In New York, Shen has her students debate fossil fuels and nuclear energy. Classmates take on roles as concerned citizens and environmentalists to voice opinions on possible downsides of each, discussing deterrents like the nuclear fallout from the Fukushima disaster and air pollution from burning coal.
When Oriabure covers energy in oil- and wind farm-rich Texas, she focuses on the distinction between renewable and nonrenewable resources. Her students explore which regions of the world have an abundance of each type of fuel and go over the extraction process so they're aware of the damage done.
"It was a big thing for them, when they heard [then-presidential candidate Donald] Trump say that he was going to put the coal workers back to work," she said. They understand the need for gainful employment, she added, but they're concerned about the impact more coal mining could have on the environment.
This year, Oriabure didn't do much on alternative energy sources. Meanwhile, Shen investigated the pros and cons and practical applications of solar, wind, hydroelectric, biofuel and geothermal energies. For a local connection, her students calculated how much it would cost to cover an entire house in New York with solar panels.
Oriabure hopes to get funding for windmill- and dam-making kits to show kids how both methods work, and to delve deeper into greener fuels next academic year. Her focuses make sense regionally: wind energy is popular in Texas, as is hydroelectric power. In New York, Shen makes sure to note downsides to hydro as well as upsides, teaching her students that dams can block salmon migration or desecrate sacred lands.
Fracking, a topic that's been controversial in the past, has faced more criticism even in Oriabure's Texas classroom as evidence mounts that it negatively affects the environment.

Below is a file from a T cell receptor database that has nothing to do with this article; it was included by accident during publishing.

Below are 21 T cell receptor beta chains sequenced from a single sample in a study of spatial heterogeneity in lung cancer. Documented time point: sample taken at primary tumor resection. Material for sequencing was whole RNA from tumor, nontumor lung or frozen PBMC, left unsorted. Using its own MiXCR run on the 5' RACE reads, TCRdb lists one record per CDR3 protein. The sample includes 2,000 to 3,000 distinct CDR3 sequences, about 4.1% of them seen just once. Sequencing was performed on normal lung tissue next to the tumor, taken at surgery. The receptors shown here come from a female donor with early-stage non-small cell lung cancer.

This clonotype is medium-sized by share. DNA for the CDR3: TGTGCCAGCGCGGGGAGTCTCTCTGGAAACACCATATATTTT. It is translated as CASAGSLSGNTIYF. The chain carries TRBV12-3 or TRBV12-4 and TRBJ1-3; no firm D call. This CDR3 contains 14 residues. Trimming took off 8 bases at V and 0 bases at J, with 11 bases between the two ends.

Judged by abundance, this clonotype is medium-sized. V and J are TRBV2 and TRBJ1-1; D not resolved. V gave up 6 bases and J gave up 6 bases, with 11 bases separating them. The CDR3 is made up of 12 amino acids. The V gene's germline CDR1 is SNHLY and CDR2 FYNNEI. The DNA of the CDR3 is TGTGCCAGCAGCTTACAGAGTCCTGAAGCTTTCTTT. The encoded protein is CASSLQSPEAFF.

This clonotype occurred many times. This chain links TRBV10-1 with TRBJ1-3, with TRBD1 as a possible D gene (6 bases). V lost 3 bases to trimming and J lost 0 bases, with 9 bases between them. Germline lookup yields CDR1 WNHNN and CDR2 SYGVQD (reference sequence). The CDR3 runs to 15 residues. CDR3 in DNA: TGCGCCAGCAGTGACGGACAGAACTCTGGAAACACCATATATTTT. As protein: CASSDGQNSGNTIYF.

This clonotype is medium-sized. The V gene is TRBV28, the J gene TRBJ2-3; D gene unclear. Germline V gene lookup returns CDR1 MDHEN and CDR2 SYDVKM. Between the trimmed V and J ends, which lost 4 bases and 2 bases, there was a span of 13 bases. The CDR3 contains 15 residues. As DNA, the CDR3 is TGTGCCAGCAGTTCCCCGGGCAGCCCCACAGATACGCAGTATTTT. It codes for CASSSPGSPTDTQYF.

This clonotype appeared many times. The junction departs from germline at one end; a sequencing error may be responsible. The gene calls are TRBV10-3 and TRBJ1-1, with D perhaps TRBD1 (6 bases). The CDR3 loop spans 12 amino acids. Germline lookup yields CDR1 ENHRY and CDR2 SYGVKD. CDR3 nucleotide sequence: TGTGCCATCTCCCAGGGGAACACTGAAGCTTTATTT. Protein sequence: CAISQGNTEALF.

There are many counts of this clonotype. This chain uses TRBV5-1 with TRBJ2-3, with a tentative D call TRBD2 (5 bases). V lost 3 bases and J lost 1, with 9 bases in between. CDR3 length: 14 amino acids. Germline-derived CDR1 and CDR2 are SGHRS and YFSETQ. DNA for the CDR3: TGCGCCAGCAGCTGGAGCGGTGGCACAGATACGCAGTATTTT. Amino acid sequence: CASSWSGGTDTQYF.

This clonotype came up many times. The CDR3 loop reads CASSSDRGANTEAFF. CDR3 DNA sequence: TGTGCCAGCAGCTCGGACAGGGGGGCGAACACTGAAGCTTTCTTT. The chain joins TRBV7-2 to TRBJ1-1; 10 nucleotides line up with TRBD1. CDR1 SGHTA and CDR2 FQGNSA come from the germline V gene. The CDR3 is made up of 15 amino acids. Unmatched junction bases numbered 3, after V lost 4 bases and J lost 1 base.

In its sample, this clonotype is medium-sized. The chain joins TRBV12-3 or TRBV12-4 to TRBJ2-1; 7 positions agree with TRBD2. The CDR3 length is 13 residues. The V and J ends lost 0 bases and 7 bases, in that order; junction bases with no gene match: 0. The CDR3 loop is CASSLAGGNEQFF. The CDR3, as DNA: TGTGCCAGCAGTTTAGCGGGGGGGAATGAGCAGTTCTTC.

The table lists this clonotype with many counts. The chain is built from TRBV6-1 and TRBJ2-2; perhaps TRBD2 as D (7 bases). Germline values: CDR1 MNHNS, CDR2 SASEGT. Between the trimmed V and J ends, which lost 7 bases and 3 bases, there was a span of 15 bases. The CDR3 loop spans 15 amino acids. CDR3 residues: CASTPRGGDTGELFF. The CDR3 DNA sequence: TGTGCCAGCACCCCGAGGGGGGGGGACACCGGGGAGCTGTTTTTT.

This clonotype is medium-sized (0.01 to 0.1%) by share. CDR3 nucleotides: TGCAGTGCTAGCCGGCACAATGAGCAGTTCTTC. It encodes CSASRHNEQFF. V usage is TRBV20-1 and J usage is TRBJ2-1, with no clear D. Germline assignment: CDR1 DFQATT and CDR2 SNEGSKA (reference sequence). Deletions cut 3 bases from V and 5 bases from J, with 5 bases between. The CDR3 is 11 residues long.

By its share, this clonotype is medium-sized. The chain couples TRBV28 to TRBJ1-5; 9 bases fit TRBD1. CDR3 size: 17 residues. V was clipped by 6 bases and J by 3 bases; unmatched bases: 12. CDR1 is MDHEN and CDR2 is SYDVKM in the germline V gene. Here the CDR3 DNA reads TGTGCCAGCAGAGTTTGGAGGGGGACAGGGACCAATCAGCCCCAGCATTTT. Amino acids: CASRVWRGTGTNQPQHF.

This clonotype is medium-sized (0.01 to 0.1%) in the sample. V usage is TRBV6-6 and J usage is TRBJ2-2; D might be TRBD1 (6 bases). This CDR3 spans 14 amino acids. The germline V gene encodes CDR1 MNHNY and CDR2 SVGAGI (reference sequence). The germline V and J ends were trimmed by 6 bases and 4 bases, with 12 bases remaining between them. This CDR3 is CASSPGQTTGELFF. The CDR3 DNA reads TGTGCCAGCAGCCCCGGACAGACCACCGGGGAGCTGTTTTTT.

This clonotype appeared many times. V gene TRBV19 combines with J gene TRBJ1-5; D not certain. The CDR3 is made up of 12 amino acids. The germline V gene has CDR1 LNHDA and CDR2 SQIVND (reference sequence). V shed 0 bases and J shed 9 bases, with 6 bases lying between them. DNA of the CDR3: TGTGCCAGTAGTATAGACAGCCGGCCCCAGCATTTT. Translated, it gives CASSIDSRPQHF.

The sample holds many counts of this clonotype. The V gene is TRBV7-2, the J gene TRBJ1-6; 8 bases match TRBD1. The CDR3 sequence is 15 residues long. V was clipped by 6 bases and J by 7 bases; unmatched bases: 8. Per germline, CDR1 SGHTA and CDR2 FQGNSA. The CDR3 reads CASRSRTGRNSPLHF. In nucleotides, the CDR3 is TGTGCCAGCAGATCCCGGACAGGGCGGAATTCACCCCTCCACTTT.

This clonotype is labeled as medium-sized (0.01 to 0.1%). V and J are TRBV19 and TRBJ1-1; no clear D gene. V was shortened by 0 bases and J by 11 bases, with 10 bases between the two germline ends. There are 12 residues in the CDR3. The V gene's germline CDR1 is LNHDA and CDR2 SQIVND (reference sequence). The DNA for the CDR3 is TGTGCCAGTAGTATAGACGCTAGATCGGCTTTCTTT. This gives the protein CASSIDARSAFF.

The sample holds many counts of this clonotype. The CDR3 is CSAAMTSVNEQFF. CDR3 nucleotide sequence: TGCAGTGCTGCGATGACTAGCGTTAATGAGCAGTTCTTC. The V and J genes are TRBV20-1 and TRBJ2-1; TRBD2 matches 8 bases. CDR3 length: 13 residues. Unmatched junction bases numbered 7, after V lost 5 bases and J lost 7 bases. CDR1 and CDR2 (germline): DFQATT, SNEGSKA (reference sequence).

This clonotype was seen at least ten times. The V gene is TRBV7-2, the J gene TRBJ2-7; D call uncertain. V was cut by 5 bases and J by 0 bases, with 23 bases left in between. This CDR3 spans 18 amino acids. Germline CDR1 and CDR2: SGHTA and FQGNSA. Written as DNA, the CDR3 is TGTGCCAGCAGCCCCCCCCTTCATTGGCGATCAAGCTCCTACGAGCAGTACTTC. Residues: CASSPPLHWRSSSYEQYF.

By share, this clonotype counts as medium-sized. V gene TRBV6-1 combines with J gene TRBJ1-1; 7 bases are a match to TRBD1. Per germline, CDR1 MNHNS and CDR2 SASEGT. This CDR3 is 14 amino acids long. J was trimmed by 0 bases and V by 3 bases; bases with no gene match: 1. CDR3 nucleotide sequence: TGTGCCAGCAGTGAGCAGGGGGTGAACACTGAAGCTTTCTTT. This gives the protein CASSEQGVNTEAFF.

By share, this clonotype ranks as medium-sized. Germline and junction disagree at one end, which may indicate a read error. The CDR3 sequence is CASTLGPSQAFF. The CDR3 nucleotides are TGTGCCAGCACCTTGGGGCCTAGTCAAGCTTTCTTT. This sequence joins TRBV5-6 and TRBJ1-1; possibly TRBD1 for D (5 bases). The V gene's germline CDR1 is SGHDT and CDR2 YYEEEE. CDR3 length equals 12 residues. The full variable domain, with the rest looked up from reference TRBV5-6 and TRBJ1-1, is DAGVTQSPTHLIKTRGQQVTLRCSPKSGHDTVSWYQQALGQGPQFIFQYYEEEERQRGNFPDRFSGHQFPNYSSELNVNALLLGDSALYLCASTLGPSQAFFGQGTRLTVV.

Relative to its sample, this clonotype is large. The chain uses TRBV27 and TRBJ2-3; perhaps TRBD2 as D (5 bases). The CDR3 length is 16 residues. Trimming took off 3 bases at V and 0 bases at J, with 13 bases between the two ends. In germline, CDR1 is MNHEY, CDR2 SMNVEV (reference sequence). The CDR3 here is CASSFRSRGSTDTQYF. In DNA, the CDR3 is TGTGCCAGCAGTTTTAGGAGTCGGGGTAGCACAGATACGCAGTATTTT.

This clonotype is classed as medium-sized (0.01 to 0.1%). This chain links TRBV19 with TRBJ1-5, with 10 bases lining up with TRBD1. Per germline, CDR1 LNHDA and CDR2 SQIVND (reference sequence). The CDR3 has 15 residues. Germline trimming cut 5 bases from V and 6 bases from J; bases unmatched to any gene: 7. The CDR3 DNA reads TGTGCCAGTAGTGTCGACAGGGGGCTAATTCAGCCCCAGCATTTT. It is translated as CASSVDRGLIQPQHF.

Unlike in New York state, where fracking is banned, Texas has a huge fracking industry that has provided over 100,000 jobs in North Texas alone, according to a 2016 study by North Texans for Natural Gas. Oriabure said that her students have become skeptical of fracking companies since their communities have experienced more frequent and severe earthquakes as the practice has expanded.
But she tries "not to prejudice my presentation in any way," she said. "We talk about the pros and cons, because there are very positive things about fracking."
Shen shows her students a fracking video and educates them on how the technique can contaminate groundwater, a conclusion drawn by the EPA in December, with some caveats. She displays a diagram of the fracking process, and her students share their thoughts on an article about the technique.
"They're almost at the voting age," Shen said. "They need to know what's real."
Like Oriabure, she doesn't try to sway their beliefs, she said, but presents them with the information she thinks will help them make an educated decision.
Where both teachers seem to converge is in their emphasis on water contamination, a subject that's now buzzing nationally.
Oriabure bought her students kits so they could test all of the water fountains and sinks at Hillcrest, which is housed in a building with pipes from the 1950s. They're set to present their findings to the school board in the next few weeks, to supplement similar investigations by public officials that the teenagers considered too superficial.
During spring break, Shen asked students of hers who were traveling to bring back a water sample for testing.
These experiments come on the heels of recent studies that indicate millions of Americans may be drinking unsafe water because of lead contamination. Despite concerns over possible Flint-level crises around the country, President Trump rolled back Obama-era reforms curtailing water pollution with a directive in February.
"If you're teaching environmental science, you have to be current," Oriabure said.
She requires her students to watch the news and stay up on environmental policy. Shen also asks kids to tune in — whenever there's a major political event, they choose relevant stories to discuss.
"I've taught them how to read an article with lots of grains of salt," she said.
Though Shen described herself as a tree hugger, she doesn't expect all of her kids to adopt her views. She appreciates that environmental science is never black or white and raises complicated ethical questions. If a farmer in Brazil practices slash-and-burn agriculture so he can feed his family, she asked, is he really evil?
But while Shen does add nuance to her subject, she also tries to teach teenagers practical ways to be responsible by recycling, or by using a cup instead of running the tap while they brush their teeth.
"It's not about winning or losing," she said. "It's about how to coexist."